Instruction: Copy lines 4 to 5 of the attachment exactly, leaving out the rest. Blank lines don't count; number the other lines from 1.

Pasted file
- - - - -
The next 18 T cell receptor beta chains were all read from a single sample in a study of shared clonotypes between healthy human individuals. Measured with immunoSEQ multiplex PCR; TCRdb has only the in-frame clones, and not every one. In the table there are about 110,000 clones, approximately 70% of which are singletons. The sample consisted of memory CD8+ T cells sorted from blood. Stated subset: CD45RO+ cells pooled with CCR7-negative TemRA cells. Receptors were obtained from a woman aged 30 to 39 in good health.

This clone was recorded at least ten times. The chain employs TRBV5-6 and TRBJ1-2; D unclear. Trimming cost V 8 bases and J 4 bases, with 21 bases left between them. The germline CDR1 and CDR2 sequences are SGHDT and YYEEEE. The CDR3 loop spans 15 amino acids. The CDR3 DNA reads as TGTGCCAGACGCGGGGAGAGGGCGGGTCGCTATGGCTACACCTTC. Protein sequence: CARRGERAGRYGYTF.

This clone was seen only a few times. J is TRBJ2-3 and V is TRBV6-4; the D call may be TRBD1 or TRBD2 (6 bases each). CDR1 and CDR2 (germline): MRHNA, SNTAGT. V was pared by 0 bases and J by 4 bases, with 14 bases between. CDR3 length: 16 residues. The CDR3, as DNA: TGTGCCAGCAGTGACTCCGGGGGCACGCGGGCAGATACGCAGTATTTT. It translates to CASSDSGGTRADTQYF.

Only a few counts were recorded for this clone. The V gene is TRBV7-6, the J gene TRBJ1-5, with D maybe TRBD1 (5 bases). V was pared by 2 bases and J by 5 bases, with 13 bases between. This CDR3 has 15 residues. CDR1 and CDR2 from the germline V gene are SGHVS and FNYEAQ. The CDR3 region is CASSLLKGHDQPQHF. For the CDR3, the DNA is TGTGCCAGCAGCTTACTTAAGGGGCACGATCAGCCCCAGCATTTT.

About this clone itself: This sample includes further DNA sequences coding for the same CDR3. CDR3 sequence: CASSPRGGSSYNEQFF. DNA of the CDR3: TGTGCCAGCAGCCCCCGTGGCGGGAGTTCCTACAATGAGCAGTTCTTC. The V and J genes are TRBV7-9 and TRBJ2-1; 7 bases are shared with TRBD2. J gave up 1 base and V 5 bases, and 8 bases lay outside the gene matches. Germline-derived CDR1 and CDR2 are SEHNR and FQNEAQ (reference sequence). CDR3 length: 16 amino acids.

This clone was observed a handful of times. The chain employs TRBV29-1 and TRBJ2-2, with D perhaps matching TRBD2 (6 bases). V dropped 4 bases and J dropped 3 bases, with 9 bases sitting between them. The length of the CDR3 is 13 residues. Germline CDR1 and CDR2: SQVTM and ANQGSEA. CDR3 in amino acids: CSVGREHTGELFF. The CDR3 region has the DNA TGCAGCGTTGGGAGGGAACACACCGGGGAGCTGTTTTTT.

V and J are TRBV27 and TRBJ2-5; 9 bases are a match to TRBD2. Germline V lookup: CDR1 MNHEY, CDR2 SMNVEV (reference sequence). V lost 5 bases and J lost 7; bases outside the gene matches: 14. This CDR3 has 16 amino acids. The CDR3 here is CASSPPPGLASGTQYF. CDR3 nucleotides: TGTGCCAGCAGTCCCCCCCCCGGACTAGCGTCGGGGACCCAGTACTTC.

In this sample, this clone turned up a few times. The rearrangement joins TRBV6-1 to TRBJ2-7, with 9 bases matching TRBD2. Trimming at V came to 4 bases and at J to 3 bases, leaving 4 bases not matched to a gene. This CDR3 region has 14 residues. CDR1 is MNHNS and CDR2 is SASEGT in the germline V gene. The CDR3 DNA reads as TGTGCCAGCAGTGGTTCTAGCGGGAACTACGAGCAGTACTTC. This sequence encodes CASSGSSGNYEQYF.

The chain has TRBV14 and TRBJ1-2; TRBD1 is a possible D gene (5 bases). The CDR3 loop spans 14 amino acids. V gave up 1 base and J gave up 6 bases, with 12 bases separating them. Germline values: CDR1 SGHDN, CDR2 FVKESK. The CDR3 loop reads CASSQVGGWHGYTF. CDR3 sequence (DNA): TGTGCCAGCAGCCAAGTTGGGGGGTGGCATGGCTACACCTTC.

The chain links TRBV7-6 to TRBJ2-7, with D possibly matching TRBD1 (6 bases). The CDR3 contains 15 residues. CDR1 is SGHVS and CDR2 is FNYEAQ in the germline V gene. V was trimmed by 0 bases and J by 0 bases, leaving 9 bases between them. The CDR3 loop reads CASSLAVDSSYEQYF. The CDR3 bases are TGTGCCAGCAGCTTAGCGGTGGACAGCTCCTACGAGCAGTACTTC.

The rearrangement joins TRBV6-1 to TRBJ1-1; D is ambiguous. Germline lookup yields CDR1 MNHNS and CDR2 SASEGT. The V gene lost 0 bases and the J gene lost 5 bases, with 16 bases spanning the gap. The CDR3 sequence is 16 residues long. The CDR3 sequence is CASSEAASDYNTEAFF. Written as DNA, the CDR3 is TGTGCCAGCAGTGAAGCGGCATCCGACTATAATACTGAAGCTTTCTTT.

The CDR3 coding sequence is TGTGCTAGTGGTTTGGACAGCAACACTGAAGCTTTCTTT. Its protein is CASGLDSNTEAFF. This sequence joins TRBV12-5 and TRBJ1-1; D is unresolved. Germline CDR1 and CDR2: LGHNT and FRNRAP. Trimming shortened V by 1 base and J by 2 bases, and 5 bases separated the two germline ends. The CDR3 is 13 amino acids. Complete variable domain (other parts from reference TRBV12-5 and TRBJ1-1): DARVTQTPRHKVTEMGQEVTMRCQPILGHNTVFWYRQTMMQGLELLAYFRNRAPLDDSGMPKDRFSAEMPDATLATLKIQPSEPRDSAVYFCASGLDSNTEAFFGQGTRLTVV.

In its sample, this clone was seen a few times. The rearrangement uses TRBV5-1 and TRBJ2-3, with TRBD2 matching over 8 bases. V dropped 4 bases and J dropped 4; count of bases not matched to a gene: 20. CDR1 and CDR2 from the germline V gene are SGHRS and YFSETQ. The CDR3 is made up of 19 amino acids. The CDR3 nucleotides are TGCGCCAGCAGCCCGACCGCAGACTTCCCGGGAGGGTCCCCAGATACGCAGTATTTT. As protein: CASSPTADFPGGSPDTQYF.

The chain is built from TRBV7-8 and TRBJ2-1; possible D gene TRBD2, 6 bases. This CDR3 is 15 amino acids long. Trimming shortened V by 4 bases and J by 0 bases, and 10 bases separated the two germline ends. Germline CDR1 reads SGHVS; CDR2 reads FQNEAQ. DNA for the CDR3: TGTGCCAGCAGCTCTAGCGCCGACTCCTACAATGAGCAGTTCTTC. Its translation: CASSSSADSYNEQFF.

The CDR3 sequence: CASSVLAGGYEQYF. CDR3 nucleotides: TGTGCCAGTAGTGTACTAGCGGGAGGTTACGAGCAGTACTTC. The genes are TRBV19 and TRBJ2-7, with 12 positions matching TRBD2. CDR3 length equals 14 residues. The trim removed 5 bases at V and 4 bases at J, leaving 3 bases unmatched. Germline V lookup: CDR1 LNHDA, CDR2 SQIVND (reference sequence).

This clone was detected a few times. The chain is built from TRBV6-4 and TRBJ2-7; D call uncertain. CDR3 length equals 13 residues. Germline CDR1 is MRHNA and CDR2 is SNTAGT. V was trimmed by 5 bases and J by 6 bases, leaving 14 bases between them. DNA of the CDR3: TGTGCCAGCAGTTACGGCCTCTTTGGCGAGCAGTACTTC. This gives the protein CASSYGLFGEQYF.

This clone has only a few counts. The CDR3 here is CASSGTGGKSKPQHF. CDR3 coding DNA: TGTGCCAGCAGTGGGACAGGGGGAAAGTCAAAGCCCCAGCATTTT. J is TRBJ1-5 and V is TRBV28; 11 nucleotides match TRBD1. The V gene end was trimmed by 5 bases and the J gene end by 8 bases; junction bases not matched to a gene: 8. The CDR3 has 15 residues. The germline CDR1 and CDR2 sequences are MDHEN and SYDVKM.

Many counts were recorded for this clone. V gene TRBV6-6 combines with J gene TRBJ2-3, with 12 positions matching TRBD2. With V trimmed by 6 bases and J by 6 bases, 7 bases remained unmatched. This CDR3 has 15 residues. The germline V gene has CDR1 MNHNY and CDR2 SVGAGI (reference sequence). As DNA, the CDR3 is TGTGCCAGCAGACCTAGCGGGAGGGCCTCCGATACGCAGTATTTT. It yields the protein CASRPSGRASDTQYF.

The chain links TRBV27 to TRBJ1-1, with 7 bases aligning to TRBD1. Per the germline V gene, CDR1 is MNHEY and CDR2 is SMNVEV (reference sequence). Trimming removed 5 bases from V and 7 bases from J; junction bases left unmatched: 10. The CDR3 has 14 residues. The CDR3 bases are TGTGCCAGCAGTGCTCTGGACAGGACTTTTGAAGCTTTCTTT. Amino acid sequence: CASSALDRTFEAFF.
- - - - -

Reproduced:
Only a few counts were recorded for this clone. The V gene is TRBV7-6, the J gene TRBJ1-5, with D maybe TRBD1 (5 bases). V was pared by 2 bases and J by 5 bases, with 13 bases between. This CDR3 has 15 residues. CDR1 and CDR2 from the germline V gene are SGHVS and FNYEAQ. The CDR3 region is CASSLLKGHDQPQHF. For the CDR3, the DNA is TGTGCCAGCAGCTTACTTAAGGGGCACGATCAGCCCCAGCATTTT.

About this clone itself: This sample includes further DNA sequences coding for the same CDR3. CDR3 sequence: CASSPRGGSSYNEQFF. DNA of the CDR3: TGTGCCAGCAGCCCCCGTGGCGGGAGTTCCTACAATGAGCAGTTCTTC. The V and J genes are TRBV7-9 and TRBJ2-1; 7 bases are shared with TRBD2. J gave up 1 base and V 5 bases, and 8 bases lay outside the gene matches. Germline-derived CDR1 and CDR2 are SEHNR and FQNEAQ (reference sequence). CDR3 length: 16 amino acids.